After Meng’s Cathay Pacific flight from Hong Kong landed around 11am, she was identified by CBSA officers who led her away to be questioned. Yep said he did not ask the CBSA to conduct an examination of Meng, nor obtain any information from her.
“We left it up to them to do their process … we let them do their job,” he said.
After the CBSA examination, Yep and a colleague acting as a translator entered a room where Meng was sitting alone and arrested her at 2.15pm.
He said Meng was “surprised at first” but cooperative. He then read Meng her charter rights, including her right to a lawyer, and said she could also contact the Chinese consulate.
Meng tried to call a Huawei lawyer in China, then was handcuffed; typically suspects were cuffed with their hands behind them, but because she was being cooperative, Yep said, he cuffed Meng’s hands in front of her.
She was then transported to the Richmond RCMP detachment for processing.
Yep said that he tried to assist Meng by calling the Chinese embassy in Ottawa. But the man who answered the phone there told him the office was closed, and to call back at 9am on Monday.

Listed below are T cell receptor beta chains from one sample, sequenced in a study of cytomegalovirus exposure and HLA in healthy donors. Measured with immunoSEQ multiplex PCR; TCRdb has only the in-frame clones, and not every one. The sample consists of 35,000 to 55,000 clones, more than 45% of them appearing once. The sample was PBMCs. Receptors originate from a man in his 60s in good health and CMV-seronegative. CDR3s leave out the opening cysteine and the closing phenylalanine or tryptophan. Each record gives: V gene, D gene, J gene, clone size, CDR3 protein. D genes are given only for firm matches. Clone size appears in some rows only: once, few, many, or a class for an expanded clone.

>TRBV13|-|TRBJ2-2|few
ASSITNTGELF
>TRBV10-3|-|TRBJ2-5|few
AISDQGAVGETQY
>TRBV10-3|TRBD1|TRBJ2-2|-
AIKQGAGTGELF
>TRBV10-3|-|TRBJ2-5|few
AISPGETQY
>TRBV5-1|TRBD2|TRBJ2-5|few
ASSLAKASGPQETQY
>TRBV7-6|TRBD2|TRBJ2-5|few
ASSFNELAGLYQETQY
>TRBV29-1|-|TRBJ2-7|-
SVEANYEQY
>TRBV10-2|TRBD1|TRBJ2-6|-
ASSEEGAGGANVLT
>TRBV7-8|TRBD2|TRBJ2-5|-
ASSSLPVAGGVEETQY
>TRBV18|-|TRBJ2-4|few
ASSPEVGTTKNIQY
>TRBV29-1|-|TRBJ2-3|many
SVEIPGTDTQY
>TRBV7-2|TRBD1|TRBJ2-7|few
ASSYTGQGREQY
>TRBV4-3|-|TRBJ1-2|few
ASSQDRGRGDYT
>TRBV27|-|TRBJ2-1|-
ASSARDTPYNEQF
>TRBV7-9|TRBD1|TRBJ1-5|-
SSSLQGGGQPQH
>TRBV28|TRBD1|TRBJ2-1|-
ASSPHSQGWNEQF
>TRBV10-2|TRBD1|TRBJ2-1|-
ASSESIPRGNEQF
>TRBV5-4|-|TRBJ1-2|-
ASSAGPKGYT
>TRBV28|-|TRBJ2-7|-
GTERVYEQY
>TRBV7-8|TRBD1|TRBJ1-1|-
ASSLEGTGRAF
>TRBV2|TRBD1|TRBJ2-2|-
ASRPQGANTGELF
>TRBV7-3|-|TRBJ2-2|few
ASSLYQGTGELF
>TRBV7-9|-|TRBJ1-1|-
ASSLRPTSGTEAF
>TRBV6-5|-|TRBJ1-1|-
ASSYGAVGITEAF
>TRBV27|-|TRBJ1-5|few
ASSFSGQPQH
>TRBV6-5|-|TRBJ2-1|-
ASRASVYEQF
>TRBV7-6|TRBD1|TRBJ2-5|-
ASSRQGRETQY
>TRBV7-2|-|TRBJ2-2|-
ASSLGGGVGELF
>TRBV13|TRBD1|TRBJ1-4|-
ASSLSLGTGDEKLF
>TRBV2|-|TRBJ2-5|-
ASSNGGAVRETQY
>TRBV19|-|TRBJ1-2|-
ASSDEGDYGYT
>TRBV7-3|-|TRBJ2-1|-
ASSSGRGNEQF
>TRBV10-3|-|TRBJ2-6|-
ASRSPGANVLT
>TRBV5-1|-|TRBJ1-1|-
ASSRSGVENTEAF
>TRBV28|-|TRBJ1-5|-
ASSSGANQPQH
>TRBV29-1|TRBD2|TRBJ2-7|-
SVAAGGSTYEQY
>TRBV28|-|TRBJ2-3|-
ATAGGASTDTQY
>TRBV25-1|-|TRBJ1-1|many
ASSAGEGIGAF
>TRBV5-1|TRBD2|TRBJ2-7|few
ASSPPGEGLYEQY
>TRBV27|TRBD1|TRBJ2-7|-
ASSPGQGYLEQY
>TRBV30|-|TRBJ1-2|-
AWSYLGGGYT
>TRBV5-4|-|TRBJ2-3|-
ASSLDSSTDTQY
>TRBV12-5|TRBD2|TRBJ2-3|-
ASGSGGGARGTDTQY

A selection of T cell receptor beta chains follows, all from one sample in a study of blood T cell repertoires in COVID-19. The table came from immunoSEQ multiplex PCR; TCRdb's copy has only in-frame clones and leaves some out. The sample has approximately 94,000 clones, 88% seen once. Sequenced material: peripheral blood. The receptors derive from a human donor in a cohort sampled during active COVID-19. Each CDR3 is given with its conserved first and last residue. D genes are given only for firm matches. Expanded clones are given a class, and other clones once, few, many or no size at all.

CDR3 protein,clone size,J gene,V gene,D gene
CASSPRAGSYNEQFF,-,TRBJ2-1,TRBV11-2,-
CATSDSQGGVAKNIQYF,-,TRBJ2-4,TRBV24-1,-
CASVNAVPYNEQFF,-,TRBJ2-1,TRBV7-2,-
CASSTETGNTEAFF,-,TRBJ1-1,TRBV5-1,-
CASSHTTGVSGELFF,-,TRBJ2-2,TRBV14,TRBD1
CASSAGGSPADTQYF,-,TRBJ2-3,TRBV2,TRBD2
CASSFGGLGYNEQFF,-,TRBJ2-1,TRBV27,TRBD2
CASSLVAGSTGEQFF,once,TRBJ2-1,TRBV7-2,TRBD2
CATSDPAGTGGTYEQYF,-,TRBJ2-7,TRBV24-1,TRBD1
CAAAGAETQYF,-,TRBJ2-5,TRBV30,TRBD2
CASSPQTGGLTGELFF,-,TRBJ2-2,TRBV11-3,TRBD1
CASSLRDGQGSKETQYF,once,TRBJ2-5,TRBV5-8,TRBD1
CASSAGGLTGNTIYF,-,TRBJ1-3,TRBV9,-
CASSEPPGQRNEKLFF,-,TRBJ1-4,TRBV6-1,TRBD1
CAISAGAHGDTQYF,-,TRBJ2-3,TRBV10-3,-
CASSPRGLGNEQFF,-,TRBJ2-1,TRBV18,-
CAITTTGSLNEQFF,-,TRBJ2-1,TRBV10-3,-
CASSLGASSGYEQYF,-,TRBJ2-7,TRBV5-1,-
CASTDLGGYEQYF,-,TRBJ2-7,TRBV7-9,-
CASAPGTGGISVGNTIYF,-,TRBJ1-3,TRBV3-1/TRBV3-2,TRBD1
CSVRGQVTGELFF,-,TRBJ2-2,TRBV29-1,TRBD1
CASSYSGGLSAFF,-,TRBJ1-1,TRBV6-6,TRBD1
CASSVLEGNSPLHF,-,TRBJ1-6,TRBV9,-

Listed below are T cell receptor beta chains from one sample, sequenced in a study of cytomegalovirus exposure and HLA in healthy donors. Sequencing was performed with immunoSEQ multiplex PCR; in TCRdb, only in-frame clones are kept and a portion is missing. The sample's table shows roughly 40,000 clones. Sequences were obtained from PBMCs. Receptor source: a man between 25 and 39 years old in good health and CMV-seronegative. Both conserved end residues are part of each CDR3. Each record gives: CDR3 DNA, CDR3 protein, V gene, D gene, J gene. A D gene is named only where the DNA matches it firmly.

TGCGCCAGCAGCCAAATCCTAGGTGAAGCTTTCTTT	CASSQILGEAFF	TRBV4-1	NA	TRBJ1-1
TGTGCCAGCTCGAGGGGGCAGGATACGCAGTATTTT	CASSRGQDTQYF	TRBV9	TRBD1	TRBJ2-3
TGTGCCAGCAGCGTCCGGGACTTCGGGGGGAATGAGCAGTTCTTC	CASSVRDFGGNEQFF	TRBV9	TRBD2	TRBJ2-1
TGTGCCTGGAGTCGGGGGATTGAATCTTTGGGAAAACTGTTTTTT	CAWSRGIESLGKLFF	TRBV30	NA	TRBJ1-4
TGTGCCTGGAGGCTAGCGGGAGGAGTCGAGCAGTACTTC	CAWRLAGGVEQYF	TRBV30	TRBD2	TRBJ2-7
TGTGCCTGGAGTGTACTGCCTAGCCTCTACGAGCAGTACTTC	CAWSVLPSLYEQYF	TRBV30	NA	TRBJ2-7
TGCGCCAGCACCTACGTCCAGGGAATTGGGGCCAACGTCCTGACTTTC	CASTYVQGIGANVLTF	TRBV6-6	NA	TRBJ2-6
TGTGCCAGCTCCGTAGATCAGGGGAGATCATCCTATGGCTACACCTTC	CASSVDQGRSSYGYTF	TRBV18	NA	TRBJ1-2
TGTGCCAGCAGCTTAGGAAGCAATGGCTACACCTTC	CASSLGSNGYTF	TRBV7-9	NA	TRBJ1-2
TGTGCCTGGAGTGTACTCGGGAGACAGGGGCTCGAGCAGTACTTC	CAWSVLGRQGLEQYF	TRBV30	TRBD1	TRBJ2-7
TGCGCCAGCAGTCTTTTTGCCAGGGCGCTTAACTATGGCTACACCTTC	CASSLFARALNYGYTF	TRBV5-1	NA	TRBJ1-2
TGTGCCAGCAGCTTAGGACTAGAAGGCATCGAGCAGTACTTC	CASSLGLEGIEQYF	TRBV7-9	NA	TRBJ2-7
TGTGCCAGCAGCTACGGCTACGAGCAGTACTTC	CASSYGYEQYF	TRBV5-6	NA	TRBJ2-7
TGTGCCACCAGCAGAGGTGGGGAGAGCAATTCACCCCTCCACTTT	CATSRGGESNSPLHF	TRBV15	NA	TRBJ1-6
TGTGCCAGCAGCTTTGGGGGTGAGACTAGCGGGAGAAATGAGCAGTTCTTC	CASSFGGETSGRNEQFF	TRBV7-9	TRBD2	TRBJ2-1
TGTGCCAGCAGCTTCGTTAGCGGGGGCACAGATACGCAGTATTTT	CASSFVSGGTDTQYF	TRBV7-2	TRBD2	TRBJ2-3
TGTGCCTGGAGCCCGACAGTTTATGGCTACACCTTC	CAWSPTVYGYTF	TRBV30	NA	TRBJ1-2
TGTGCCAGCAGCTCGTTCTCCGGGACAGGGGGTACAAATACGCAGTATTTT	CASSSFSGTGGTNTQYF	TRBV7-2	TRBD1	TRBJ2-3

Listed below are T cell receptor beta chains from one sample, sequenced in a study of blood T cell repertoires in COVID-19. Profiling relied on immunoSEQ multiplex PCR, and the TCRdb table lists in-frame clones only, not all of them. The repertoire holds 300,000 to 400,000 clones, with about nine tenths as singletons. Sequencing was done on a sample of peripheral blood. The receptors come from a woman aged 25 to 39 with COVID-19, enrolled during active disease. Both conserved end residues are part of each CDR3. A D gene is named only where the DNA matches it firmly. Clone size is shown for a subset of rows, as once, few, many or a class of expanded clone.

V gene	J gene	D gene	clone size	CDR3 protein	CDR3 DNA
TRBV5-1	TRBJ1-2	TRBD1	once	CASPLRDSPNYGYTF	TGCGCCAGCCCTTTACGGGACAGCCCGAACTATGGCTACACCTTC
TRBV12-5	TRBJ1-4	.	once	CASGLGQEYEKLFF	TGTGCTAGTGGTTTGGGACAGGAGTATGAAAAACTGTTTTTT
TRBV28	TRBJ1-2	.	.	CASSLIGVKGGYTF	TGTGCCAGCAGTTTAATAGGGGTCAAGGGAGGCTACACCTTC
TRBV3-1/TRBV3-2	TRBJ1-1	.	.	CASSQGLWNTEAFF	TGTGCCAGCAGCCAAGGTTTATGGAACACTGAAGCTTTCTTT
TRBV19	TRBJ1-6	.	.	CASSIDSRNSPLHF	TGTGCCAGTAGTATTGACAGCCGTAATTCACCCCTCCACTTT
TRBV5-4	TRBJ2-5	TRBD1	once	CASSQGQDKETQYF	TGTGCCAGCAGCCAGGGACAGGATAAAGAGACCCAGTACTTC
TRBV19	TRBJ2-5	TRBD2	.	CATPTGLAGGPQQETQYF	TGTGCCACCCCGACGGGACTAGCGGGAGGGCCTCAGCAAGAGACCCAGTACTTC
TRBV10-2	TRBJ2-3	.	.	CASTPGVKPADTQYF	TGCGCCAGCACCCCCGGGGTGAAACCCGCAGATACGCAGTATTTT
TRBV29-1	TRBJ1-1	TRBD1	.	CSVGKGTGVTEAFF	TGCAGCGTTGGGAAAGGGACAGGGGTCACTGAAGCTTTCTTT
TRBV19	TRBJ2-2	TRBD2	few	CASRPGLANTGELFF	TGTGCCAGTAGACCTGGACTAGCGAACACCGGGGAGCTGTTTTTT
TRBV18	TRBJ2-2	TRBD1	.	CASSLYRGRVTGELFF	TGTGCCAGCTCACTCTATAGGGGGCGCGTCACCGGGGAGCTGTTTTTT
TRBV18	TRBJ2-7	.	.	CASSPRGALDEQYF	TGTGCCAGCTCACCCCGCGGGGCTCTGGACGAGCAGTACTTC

You didn’t think for one moment that a 46-year-old international executive was going to be coming at you with a knife on a plane did you?
Lawyer Richard Peck
Yep said he shared no information obtained from Meng with US authorities. Nor, to his knowledge, did any RCMP colleagues.
In cross examination, lawyer Peck repeatedly asked Yep if seriously believed arresting Meng on the plane might have been unsafe. “If something happened, if she puts up a fight, we may have to use physical force,” responded Yep. “We don’t know who she’s travelling with … so we may end up fighting other people.”
The constable said that although FBI officers in Hong Kong had said Meng was travelling with a female companion, he was concerned she might also have had bodyguards on the plane.
Yep agreed with Peck that his safety concerns had not been recorded in any of his notes.
“Was that something that... just popped into your head today?” asked Peck.